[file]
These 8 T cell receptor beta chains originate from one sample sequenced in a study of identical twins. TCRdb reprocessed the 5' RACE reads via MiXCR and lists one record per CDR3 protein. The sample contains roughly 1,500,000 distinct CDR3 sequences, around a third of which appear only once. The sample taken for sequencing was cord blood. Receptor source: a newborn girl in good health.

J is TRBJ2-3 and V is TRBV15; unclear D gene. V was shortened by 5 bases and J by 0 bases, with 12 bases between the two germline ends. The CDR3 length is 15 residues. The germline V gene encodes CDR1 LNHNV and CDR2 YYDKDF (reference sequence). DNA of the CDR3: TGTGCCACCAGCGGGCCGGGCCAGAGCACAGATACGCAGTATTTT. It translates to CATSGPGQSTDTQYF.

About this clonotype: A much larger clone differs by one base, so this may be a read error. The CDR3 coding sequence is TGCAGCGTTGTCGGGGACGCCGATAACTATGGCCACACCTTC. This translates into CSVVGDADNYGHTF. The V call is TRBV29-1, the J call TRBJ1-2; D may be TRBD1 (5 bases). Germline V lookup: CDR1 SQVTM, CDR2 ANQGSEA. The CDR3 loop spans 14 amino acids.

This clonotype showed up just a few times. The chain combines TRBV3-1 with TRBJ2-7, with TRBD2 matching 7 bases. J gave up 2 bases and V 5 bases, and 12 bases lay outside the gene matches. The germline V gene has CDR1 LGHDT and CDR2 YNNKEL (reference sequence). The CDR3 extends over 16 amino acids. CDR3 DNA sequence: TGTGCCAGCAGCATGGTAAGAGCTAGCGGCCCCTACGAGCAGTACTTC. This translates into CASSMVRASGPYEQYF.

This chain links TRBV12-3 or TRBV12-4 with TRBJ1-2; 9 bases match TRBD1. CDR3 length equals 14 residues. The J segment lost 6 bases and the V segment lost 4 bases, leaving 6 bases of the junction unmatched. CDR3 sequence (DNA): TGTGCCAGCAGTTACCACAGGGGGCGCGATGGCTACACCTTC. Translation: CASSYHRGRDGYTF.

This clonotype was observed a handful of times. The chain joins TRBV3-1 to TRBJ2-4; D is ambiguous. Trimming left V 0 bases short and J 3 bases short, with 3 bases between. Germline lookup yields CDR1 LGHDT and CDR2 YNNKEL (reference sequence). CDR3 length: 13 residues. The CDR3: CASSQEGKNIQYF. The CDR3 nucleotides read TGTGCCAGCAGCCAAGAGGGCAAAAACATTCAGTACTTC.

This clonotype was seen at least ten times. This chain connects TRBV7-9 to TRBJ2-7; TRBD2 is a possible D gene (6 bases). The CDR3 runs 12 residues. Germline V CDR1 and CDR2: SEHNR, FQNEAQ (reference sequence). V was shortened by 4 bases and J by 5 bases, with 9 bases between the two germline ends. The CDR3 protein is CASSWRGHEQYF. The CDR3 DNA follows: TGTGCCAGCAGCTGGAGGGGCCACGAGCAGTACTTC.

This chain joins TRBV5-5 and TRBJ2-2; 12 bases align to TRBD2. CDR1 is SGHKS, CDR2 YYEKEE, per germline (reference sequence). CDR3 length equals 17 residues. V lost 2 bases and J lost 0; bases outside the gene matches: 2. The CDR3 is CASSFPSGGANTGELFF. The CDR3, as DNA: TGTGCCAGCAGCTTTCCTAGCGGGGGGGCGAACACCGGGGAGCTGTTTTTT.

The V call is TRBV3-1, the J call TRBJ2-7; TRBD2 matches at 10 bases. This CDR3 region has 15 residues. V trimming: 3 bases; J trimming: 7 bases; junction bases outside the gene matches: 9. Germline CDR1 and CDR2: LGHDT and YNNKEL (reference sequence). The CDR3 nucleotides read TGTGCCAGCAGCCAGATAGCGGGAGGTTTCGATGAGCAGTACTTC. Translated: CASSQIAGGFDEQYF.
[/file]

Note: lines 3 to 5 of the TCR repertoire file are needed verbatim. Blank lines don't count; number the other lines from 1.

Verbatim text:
About this clonotype: A much larger clone differs by one base, so this may be a read error. The CDR3 coding sequence is TGCAGCGTTGTCGGGGACGCCGATAACTATGGCCACACCTTC. This translates into CSVVGDADNYGHTF. The V call is TRBV29-1, the J call TRBJ1-2; D may be TRBD1 (5 bases). Germline V lookup: CDR1 SQVTM, CDR2 ANQGSEA. The CDR3 loop spans 14 amino acids.

This clonotype showed up just a few times. The chain combines TRBV3-1 with TRBJ2-7, with TRBD2 matching 7 bases. J gave up 2 bases and V 5 bases, and 12 bases lay outside the gene matches. The germline V gene has CDR1 LGHDT and CDR2 YNNKEL (reference sequence). The CDR3 extends over 16 amino acids. CDR3 DNA sequence: TGTGCCAGCAGCATGGTAAGAGCTAGCGGCCCCTACGAGCAGTACTTC. This translates into CASSMVRASGPYEQYF.

This chain links TRBV12-3 or TRBV12-4 with TRBJ1-2; 9 bases match TRBD1. CDR3 length equals 14 residues. The J segment lost 6 bases and the V segment lost 4 bases, leaving 6 bases of the junction unmatched. CDR3 sequence (DNA): TGTGCCAGCAGTTACCACAGGGGGCGCGATGGCTACACCTTC. Translation: CASSYHRGRDGYTF.